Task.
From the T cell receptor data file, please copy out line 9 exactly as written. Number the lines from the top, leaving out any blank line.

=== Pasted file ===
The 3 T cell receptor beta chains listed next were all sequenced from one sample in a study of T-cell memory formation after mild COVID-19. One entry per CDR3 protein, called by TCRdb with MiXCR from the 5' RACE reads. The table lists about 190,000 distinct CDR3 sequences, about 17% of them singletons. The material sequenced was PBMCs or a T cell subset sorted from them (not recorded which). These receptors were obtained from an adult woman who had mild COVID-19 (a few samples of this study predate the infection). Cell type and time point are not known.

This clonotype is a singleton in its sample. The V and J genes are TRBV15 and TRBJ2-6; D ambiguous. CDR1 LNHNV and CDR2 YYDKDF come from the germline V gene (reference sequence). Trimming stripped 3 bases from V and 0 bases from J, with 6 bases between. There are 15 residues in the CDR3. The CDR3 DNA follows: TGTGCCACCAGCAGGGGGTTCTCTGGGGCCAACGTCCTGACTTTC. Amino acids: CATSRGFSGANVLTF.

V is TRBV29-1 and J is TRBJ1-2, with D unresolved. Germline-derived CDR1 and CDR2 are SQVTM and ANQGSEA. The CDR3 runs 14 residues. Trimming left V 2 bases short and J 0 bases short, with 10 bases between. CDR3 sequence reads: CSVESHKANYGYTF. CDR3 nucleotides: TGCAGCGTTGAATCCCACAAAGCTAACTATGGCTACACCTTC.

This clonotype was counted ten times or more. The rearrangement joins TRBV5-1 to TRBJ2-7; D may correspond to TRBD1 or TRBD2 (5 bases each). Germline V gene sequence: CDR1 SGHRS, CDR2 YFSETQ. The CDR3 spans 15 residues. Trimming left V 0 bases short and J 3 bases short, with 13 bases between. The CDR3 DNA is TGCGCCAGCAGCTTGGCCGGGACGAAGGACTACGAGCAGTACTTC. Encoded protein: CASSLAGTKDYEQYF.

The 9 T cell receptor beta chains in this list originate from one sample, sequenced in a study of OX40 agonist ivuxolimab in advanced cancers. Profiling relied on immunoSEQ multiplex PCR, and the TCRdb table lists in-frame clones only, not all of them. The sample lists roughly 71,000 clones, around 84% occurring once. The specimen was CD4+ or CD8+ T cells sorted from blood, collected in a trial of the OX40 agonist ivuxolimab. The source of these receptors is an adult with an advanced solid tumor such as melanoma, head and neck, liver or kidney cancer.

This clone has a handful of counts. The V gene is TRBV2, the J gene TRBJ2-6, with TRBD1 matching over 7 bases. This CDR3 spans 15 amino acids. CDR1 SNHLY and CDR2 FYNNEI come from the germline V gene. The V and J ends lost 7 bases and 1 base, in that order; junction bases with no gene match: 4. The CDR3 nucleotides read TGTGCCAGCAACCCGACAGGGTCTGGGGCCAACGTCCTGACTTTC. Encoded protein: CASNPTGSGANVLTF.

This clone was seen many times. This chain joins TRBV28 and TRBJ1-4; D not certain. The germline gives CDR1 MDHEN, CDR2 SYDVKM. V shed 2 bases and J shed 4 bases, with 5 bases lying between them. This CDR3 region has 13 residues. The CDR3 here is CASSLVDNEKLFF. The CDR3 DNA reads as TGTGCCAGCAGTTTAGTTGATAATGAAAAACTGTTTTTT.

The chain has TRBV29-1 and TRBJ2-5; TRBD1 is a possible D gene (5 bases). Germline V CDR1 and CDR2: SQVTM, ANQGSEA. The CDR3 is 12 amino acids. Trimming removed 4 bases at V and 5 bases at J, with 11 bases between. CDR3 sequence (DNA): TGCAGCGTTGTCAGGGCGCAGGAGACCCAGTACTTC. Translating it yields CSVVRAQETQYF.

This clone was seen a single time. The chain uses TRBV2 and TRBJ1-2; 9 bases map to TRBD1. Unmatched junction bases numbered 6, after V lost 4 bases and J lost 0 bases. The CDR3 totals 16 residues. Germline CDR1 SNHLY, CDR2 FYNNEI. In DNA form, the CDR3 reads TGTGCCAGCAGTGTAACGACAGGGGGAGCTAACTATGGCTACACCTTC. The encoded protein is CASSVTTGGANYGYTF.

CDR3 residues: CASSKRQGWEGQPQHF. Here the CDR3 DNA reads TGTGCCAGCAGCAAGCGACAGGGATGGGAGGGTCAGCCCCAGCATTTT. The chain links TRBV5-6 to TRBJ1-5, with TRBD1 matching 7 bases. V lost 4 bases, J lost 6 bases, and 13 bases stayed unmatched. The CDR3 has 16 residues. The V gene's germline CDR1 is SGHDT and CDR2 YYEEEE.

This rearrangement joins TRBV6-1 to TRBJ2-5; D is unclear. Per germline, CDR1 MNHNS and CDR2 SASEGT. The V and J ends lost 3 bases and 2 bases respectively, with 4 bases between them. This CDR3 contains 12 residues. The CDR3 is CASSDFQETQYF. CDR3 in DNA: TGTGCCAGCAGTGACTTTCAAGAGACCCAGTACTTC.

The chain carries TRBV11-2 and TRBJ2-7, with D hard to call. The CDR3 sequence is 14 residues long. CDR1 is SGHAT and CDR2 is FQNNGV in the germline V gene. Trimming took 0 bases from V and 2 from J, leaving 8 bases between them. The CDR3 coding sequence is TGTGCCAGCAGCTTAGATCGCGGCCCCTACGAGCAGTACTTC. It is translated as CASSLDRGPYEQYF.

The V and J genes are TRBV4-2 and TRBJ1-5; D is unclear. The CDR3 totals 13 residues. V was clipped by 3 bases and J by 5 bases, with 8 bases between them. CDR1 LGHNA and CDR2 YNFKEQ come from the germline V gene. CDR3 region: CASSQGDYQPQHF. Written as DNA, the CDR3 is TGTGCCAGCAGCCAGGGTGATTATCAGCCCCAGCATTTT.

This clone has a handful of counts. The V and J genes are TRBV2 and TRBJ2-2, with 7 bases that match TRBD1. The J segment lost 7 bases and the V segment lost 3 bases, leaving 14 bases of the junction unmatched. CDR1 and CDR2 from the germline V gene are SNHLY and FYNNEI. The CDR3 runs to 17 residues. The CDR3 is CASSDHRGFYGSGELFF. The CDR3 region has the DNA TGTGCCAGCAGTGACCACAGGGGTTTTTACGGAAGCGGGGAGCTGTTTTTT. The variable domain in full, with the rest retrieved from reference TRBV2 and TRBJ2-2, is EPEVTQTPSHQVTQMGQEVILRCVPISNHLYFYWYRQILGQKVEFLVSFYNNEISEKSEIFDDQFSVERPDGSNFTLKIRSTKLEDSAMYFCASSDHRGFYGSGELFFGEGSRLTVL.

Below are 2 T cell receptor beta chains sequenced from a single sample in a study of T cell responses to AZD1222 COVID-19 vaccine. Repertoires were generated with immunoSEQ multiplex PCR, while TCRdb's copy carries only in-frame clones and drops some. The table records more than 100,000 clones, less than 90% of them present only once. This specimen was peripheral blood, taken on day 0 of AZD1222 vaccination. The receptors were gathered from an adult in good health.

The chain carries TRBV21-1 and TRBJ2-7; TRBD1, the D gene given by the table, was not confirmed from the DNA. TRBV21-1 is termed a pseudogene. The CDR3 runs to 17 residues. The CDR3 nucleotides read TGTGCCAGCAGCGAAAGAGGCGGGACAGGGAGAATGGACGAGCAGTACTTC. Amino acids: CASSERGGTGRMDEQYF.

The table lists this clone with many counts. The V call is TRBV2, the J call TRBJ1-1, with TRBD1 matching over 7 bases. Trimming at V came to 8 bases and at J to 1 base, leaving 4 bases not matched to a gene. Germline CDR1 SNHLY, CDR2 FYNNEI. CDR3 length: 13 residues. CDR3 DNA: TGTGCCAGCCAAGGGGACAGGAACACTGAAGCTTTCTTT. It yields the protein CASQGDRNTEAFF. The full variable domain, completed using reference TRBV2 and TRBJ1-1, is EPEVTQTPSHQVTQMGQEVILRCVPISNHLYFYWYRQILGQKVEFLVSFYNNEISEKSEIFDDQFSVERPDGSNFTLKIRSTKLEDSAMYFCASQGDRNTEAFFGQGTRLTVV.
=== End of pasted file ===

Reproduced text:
This clone was seen a single time. The chain uses TRBV2 and TRBJ1-2; 9 bases map to TRBD1. Unmatched junction bases numbered 6, after V lost 4 bases and J lost 0 bases. The CDR3 totals 16 residues. Germline CDR1 SNHLY, CDR2 FYNNEI. In DNA form, the CDR3 reads TGTGCCAGCAGTGTAACGACAGGGGGAGCTAACTATGGCTACACCTTC. The encoded protein is CASSVTTGGANYGYTF.